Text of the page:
Is this math correct for foam under slab?
- Concrete is 150 lbs. per cubic foot
- Height of hot tub = 43" walls + 6" slab = 49"
- 1 square foot = 4.02x150=603 on each square foot / 144 square inches = 4.19 pounds per square inch
- If I use 25 psi foam, I should be well-beyond okay for the weight of this entire thing on top of foam, right?

1. Expert Member
| | #5

The formula for heat loss through an insulated wall is:
Heat loss (in BTU/hr)= area (in square feet)* temperature difference between the two sides of the wall (in F)/ R value

To get a ballpark number, figure out the heat loss for the six sides and add them up. To size your heater you want to do the calculation for an outside temperature of your design temperature, -16F.

1. | | #6

Thanks DC!

I ran those numbers as you suggested with 102° interior temp and -16° exterior. They're in the attached table.

- Did I use the right numbers for interior/exterior? What temps would I use for the slab since it is below the surface?
- Then I tried to follow your previous math trail to divide over degree days and estimate annual usage. Does it look like I did that right?

At first review, this "back of the envelope" approach yielded 2,265 btu/hr vs. the spreadsheet tool showing 3,242 btu/hr. Not wildly different.

Does that pass your sniff test for accuracy?

Any thoughts on foam below the slab/foundation and the psi question?

Thanks so much!

3. | | #4

Most pools/hot tubs lose their heat through evaporation. Insulating helps for sure. A sealed lid helps tremendously more. I think it's between 80-90% of heat in pools/hot tubs is lost through evaporation.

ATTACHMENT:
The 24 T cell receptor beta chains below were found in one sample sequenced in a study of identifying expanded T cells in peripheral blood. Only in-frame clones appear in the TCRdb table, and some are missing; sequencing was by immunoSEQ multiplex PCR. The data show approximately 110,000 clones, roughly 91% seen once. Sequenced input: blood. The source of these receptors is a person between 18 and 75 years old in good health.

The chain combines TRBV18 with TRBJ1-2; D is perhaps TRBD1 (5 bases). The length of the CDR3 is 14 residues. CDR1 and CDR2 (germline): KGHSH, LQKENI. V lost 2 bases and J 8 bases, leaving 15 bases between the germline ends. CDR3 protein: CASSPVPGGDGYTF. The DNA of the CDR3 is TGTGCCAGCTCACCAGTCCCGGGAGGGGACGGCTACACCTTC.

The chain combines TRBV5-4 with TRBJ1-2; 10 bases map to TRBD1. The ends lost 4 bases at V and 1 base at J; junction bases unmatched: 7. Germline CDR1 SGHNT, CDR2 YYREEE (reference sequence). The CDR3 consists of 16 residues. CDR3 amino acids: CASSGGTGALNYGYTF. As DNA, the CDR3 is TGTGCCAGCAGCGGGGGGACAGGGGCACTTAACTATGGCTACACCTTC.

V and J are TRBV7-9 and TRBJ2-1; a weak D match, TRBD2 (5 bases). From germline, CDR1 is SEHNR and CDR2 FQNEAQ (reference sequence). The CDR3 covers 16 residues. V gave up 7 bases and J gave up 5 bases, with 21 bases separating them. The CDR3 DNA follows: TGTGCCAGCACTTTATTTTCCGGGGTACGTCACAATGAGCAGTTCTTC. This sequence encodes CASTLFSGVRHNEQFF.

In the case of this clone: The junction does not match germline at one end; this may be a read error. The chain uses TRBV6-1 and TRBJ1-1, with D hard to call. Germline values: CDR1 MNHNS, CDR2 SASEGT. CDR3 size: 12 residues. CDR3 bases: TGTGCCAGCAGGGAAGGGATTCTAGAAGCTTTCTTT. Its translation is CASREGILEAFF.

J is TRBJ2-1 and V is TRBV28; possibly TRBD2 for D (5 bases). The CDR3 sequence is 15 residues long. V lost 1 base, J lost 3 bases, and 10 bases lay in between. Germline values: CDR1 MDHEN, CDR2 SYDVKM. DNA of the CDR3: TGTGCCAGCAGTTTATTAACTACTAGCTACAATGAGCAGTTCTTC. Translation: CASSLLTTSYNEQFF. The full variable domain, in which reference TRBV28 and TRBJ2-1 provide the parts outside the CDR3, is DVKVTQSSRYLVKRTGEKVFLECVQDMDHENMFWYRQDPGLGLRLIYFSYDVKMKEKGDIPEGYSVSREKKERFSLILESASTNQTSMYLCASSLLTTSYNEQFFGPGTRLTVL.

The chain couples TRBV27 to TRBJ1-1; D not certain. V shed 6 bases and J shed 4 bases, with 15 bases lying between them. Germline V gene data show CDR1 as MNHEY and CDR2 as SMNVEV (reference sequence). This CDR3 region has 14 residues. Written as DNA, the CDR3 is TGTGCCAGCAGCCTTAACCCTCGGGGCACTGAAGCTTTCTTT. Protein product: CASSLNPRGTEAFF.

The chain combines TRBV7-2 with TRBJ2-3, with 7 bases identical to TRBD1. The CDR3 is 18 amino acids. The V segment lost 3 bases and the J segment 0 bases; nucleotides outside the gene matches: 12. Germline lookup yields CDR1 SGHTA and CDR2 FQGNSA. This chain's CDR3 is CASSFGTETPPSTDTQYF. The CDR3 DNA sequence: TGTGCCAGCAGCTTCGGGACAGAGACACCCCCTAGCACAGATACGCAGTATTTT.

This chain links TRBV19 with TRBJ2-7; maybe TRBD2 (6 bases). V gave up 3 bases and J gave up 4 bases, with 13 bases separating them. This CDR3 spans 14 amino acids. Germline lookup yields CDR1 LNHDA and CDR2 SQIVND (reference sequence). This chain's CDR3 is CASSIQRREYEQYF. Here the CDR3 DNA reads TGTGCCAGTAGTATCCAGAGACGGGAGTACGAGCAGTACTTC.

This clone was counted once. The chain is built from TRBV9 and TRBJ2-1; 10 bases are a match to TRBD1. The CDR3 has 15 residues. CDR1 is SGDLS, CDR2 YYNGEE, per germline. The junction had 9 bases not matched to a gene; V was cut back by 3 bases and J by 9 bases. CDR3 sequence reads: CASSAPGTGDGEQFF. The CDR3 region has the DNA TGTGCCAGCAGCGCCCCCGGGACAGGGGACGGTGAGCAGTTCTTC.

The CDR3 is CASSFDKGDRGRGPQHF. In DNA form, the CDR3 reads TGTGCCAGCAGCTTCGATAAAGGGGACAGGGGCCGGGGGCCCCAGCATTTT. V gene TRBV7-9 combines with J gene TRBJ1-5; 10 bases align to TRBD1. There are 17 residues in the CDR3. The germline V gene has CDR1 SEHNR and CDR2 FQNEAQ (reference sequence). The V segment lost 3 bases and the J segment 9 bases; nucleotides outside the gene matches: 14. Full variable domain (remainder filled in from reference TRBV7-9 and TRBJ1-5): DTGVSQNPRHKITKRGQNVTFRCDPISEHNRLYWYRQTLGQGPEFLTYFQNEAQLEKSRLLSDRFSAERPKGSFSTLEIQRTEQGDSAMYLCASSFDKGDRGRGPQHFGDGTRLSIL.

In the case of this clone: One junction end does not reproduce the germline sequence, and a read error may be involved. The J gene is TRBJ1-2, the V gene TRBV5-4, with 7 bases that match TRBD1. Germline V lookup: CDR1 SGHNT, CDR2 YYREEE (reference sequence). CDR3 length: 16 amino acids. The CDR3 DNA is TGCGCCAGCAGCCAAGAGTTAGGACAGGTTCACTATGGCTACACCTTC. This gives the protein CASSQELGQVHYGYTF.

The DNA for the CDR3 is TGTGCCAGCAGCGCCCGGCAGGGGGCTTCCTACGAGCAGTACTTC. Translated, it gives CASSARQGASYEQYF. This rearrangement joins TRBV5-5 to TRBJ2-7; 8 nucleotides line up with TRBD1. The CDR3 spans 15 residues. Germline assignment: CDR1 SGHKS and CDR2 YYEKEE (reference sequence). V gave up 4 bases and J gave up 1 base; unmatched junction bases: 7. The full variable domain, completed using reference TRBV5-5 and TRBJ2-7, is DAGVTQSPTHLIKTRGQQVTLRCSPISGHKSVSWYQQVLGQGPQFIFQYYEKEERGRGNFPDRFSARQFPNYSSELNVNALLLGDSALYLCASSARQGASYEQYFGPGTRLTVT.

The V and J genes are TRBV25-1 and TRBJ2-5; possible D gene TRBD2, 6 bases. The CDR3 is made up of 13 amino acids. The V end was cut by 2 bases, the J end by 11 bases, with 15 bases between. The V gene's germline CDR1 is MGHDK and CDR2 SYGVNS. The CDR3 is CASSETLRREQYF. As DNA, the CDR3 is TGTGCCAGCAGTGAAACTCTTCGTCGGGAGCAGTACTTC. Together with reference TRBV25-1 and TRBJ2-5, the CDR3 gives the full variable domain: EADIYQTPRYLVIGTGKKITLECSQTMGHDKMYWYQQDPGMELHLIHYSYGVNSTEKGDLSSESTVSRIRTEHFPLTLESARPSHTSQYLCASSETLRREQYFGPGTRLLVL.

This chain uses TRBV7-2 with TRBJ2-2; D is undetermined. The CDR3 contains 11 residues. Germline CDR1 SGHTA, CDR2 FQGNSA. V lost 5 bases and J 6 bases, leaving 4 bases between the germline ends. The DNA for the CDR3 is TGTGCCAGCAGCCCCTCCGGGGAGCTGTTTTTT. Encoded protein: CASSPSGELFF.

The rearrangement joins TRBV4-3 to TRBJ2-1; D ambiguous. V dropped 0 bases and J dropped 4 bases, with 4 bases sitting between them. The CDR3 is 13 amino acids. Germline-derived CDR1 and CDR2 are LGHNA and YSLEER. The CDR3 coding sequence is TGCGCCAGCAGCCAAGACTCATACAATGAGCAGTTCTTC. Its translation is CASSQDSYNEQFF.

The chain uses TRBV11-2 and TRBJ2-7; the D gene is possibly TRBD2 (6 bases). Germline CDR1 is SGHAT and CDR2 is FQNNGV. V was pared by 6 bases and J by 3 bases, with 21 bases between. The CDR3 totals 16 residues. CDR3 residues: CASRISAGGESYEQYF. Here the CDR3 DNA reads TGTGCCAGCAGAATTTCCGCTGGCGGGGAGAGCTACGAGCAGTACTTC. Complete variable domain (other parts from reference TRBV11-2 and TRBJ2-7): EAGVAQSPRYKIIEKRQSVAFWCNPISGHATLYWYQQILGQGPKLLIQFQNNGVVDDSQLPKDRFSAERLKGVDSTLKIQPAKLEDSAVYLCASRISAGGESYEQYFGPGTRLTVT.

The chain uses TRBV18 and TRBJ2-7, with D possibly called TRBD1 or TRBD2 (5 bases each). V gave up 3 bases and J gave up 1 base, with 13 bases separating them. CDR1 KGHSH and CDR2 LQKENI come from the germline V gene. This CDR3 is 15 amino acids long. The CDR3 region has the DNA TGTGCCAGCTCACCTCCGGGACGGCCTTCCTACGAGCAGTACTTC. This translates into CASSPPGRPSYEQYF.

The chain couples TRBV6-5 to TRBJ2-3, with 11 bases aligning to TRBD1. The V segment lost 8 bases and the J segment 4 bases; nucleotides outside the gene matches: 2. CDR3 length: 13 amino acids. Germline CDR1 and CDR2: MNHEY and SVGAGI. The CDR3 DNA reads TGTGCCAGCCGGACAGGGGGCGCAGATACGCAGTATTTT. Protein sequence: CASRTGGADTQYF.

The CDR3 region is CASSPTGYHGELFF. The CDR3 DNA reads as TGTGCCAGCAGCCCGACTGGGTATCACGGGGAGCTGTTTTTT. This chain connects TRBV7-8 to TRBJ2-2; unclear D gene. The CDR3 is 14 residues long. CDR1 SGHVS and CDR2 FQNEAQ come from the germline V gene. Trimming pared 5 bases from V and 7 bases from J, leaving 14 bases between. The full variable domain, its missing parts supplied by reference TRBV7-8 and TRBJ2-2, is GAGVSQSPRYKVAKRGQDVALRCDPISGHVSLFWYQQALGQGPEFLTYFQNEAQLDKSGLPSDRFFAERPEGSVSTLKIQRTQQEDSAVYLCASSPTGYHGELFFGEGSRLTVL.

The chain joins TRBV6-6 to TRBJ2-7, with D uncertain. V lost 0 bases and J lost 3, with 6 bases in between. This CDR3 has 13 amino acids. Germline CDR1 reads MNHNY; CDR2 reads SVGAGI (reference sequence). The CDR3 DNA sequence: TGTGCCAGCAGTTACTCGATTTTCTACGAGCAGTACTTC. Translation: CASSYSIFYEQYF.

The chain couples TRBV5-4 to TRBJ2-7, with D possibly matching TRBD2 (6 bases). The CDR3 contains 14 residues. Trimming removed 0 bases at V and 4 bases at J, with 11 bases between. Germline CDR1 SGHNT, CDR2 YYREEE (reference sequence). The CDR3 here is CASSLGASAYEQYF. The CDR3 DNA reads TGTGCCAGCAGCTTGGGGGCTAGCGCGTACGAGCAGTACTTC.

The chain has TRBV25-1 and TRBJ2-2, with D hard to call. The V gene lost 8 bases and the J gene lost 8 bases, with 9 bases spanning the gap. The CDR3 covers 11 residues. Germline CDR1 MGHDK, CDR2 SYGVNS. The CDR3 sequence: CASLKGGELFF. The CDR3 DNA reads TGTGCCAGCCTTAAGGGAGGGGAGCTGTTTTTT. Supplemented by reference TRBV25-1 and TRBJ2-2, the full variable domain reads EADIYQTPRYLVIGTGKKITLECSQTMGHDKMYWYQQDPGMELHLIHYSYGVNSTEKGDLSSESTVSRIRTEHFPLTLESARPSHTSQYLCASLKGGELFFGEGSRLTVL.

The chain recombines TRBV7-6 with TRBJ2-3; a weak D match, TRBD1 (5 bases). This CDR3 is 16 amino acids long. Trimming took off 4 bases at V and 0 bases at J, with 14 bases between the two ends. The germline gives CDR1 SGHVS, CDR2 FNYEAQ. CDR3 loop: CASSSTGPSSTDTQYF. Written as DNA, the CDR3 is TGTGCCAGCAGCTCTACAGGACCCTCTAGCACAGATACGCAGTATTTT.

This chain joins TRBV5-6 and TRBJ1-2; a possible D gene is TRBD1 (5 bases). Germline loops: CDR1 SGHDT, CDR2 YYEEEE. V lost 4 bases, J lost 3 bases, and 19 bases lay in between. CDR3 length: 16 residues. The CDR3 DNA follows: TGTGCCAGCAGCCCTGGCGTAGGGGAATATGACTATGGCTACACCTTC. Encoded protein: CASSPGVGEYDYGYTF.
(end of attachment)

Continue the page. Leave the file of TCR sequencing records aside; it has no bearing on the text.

Water takes 1 btu per degree F to heat one lb. It loses 970 BTUs when 1lb of water evaporates.

4. | | #7

What I am particularly trying to answer is if I should put foam underneath the slab.

When I use the (what seems to be) more nuanced heat loss tool, foam takes the heat loss from 5,478 btu/hr to 3,242, a 41% reduction.

When I do the basic heat loss calc using U value x Wall area x Delta T, it says that no foam results in 15,035 btu/hr and 1.5" foam is 2,233 btu/hr.

I am trying to weigh the potential risks of putting foam underneath the slab foundation and understand what the energy cost is, but the heat loss calcs yield very different results.

I can't sign up for 15k btu/hr, but I don't have much of a problem with 5k btu/hr.

1. Expert Member
| | #9

The heat loss to the ground is going to be different from the loss through the walls. The ground is roughly at the same temperature year-round so the loss is constant year-round and doesn't depend on heating degree-days. So it's a different calculation.

5. | | #8

I have a similar hot tub in Central Texas. The OD are 8' x7'. The walls are all masonry and 10" thick. The base is 12" thick to allow for plumbing and extra rebar support (unit has over 600 feet of No. 5 rebar) You are wanting to use a 5 kva heater that I think in reality will be way too small. I run a 11 kva heater and need every kva to keep it hot in a texas winter. When i had an element go out it took almost 8 hours of heating a day to keep the tub at 102 degrees. With the 11 kva, 2 - 3 hours a day of heating will keep the tub at desired temp. I also have a very high end 5" cover, so it pretty well insulated for a hot tub. Also, once the masonry heats up, there is a pretty good thermal mass that doesn't cool very fast.